Asos is shutting down a huge warehouse that opened just two years ago as sales collapse and losses reach £300m.
In another grim set of results, the online fashion group said it would save £20 million a year by closing its center in Lichfield, Staffordshire, which could cost hundreds of jobs.
The decision to close the £90m site, which opened in 2021, came as annual losses widened to £297m in the 12 months to September 3, from £32m a year earlier.
Sales fell 10 percent to £3.5 billion and Asos warned that sales could fall by up to 15 percent in the current financial year.
Shares in Asos fell 7.7 percent, or 30.4 pence, to 365 pence and are down 27 percent this year and more than 95 percent since their peak in 2018.
Decline in sales: Asos said it would save £20m a year if it closed its hub in Lichfield, Staffordshire, which could cost hundreds of jobs
“Another day, another profit warning from Asos,” said Russ Mould, investment director at AJ Bell.
Like rivals such as Boohoo, Asos has seen its online shopping boom wane during the pandemic, leaving it struggling to retain its young customer base as shoppers return to the high street.
The number of active customers fell by 9 percent to 23.3 million over the course of the year.
Chief Executive Officer Jose Antonio Ramos Calamonte has struggled to overcome challenges including the large number of shoppers returning online orders and rising costs.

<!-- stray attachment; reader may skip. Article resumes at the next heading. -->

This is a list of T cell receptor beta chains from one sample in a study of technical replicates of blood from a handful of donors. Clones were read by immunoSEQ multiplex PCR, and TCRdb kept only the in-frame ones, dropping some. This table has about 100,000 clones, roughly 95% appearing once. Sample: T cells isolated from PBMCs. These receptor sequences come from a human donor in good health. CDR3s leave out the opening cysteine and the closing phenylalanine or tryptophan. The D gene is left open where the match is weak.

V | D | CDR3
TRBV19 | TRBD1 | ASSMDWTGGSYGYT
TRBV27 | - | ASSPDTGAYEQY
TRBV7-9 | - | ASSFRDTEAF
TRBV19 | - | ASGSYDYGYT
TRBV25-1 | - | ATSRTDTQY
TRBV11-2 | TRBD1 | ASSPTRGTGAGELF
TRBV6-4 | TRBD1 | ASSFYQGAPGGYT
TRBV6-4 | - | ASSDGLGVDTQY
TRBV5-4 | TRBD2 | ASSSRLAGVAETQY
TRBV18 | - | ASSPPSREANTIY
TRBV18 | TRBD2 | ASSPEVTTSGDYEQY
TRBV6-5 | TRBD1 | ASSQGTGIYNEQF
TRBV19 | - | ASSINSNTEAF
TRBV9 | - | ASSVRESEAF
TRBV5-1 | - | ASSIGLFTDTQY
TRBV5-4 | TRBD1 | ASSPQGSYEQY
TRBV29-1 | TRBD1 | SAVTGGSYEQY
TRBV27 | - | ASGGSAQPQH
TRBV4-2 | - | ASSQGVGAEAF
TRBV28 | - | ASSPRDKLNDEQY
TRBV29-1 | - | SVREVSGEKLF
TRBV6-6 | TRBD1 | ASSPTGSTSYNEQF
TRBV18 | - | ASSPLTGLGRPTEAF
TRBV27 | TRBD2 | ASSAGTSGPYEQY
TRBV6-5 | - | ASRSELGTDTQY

In contrast, well-known brands such as Next, Marks & Spencer and JD Sports experienced a boom.
There has been speculation that Topshop could be sold, less than three years after Asos bought it from Sir Philip Green’s beleaguered empire.
Julie Palmer, partner at Begbies Traynor, said: “It could be that this trading environment is pushing the retailer to strengthen its balance sheet by shedding assets as quickly as it does its unwanted clothing.”
Removing dead wood may not be enough to get this business back on track.”
Asos is reducing its offering, Calamonte said. It has already reduced inventories by around 30 percent last year and is aiming for a further reduction of 16 percent over the next 12 months.
Garments introduced in the summer under the new approach sold well, Calamonte said, claiming it had found a “successful formula” for growth.
Mike Ashley’s Frasers Group has built a stake in Asos and Boohoo, fueling speculation about the future of both companies.